Wordle in the Art Room

Wordle is a site that generates “word clouds”. These word visualizations are generated from a source of text that the user enters. Words that are seen more frequently in the text have bigger prominence in the finished “word cloud”. This makes Wordle an
especially interesting tool for seeing the focus and direction of a piece of text, website or blog. The “word cloud” shown here was generated from entering The Teaching Palettes web address so it visualizes all the content from this site.

There are several ways to create a Wordle. You can use a blog, blog feed or any other web page that has an RSS feed. You can also paste a bunch of text. Once our “word cloud” is created you can save it to the gallery, take a screen shot or print it. There is also simple editing tools for changing the color palette or font of your “word cloud”. Just a “word” of caution (pun intended) that the Wordle gallery is not always appropriate for young audiences.

How can you apply Wordle to the art room? You could take a student’s existing written work, a new short essay or have students write a list of self-describing words and then copy and paste them into Wordle. The more frequent the words appear in the text, the larger the words appear in Wordle. The “word clouds” can be printed for display, saved for a digital display at open house or posted to your classroom digital gallery online. This is what Tricia Fuglestad’s art students did with Wordle. Check out their “Word Clouds” at Artsonia. Students could also use their writing from a poetry or creative writing unit and create it’s visual expression. Share your ideas and examples for incorporating Wordle into the art room.

For more great examples of what educators are doing with Wordle check out Angela Maiers
post
. Or read Rodd Lucier’s post on The Top Twenty uses for Wordle in the Classroom.

Update 1/21/09:  Use ~ sign to hold two words together (ex. Art~Education)

Hillary Andrlik

Hillary has been teaching art in the Chicago area since 2002 and was named Illinois Elementary Art Educator of the Year in 2012 by the Illinois Art Education Association. She received her art education degree from Illinois State University and masters from National Louis University. She is the co-founder and co-author of The Teaching Palette, a blog authored by art educators for art educators, and the digital editor for Illinois Art Education Association. Hillary's teaching strategies and lessons have been featured in numerous media, including School Arts magazine, and she has made several presentations on art education and technology in front of the Illinois Art Education Association and the National Art Education Association. Follow her on Twitter @hilland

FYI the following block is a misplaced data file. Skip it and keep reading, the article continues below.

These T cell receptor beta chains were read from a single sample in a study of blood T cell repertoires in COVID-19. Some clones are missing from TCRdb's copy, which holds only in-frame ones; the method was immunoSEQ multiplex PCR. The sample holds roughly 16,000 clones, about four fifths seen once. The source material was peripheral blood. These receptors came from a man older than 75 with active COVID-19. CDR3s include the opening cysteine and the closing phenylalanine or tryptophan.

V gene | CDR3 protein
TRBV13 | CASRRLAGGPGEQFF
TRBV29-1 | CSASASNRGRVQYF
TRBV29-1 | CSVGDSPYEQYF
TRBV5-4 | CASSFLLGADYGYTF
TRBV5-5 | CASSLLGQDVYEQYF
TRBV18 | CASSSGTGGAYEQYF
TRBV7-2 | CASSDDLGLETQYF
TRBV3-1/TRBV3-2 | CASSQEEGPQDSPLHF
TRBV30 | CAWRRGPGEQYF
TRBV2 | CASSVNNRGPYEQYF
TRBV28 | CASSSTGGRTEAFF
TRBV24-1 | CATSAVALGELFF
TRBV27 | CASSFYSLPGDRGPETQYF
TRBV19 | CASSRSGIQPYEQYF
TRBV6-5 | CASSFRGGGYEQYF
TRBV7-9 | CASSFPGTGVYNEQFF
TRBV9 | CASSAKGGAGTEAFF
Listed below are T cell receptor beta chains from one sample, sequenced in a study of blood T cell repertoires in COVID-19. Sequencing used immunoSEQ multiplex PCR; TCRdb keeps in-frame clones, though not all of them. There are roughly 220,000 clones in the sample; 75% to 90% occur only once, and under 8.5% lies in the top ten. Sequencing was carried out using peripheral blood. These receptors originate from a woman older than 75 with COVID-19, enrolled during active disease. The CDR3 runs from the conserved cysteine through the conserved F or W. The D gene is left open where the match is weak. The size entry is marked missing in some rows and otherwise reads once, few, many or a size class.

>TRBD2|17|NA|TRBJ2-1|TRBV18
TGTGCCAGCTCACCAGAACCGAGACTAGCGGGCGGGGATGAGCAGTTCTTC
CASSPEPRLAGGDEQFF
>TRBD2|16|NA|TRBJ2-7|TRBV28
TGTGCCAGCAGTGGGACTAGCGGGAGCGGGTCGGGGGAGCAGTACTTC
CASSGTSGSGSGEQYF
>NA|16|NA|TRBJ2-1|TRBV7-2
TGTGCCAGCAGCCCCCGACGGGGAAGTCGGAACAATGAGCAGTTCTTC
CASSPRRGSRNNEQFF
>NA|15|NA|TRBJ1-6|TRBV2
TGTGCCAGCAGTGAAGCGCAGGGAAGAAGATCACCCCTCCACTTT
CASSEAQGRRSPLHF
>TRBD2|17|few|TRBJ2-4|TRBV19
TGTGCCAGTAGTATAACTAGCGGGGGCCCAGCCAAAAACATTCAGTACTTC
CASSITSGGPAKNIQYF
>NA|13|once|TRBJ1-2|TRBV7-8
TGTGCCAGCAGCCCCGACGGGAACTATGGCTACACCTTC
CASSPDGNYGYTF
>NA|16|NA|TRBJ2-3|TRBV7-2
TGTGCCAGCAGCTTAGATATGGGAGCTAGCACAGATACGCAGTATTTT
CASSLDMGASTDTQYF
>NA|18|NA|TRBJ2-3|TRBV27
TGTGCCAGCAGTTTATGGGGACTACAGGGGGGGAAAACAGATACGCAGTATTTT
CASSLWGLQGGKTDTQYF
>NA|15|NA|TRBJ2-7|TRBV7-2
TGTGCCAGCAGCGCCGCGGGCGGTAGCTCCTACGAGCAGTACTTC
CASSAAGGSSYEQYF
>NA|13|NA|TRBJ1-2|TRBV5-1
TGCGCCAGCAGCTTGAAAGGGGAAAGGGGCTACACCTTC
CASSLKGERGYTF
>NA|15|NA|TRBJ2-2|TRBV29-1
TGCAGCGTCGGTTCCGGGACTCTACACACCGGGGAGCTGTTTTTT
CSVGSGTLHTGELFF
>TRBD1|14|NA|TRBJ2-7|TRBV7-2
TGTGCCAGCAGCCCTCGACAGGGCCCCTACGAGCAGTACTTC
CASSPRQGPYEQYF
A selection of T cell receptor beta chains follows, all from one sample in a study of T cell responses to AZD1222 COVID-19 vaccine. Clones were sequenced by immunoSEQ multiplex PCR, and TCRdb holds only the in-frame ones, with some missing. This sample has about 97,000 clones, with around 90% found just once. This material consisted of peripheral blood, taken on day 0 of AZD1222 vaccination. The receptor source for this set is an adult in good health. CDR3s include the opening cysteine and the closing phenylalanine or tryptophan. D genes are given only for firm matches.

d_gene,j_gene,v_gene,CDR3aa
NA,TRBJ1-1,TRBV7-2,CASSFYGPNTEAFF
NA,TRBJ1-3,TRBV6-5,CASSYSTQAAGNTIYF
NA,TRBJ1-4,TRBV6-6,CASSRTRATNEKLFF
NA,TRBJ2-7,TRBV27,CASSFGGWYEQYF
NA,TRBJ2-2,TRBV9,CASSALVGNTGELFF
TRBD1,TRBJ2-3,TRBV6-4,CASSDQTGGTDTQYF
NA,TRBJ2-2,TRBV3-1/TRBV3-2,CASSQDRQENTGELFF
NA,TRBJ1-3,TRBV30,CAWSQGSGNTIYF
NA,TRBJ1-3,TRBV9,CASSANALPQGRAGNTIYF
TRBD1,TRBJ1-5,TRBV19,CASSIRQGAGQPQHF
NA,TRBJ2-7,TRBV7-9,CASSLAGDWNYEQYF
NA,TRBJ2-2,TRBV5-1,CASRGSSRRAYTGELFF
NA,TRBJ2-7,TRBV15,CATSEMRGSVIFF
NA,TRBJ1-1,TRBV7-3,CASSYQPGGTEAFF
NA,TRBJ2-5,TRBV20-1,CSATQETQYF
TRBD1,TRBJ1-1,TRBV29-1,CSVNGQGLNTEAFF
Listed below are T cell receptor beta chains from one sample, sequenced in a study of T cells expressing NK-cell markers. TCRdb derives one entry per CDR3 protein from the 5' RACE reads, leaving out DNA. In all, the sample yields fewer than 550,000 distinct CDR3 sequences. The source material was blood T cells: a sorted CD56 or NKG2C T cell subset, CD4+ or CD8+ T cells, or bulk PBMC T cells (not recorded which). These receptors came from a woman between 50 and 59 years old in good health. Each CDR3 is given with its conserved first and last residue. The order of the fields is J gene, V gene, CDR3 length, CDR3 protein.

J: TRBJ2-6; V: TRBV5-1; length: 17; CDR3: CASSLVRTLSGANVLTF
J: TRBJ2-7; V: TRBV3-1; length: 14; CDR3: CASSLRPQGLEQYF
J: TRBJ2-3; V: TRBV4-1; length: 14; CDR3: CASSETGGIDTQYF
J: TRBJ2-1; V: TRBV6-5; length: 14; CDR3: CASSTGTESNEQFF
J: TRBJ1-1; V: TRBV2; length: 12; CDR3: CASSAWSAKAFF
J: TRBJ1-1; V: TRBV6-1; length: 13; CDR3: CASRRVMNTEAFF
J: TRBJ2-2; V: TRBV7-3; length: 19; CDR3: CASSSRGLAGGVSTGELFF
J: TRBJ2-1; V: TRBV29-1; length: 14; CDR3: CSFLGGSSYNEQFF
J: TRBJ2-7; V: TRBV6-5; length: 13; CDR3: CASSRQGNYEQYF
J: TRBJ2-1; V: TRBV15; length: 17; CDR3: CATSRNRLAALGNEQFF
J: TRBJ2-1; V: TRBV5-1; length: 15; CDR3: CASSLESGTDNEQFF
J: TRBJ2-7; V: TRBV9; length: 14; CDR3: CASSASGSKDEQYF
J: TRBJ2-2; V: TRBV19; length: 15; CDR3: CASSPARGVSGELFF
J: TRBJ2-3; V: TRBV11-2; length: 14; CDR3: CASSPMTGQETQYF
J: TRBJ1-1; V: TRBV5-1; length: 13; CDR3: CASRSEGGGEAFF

2 Comments

  • January 17, 2009

    Denise Pannell

    I have used Wordle with my students. Here is a tip for keeping words “hooked” together: put a period between them. For instance, if you want the words Abstract Art to appear together in the cloud, hook them together like this: Abstract.Art

    Also, I put Wordle in my Favorites so that it takes them straight to the “create” page and it bypasses the gallery. They didn’t even notice it.

    Thank you for posting how to make some words larger- I was wondering about that!

  • May 14, 2009

    Jan VG

    I have used Wordle when teaching students to analyze art work. I give them the reproduction and a guideline sheet for each step. After they have completed the phases of the analysis, students choose the most important elements of the art work, the artist’s name, medium, etc. and use these words to type into Wordle. I also require them to color coordinate the Wordle to the work of art. They are amazing.
    Jan

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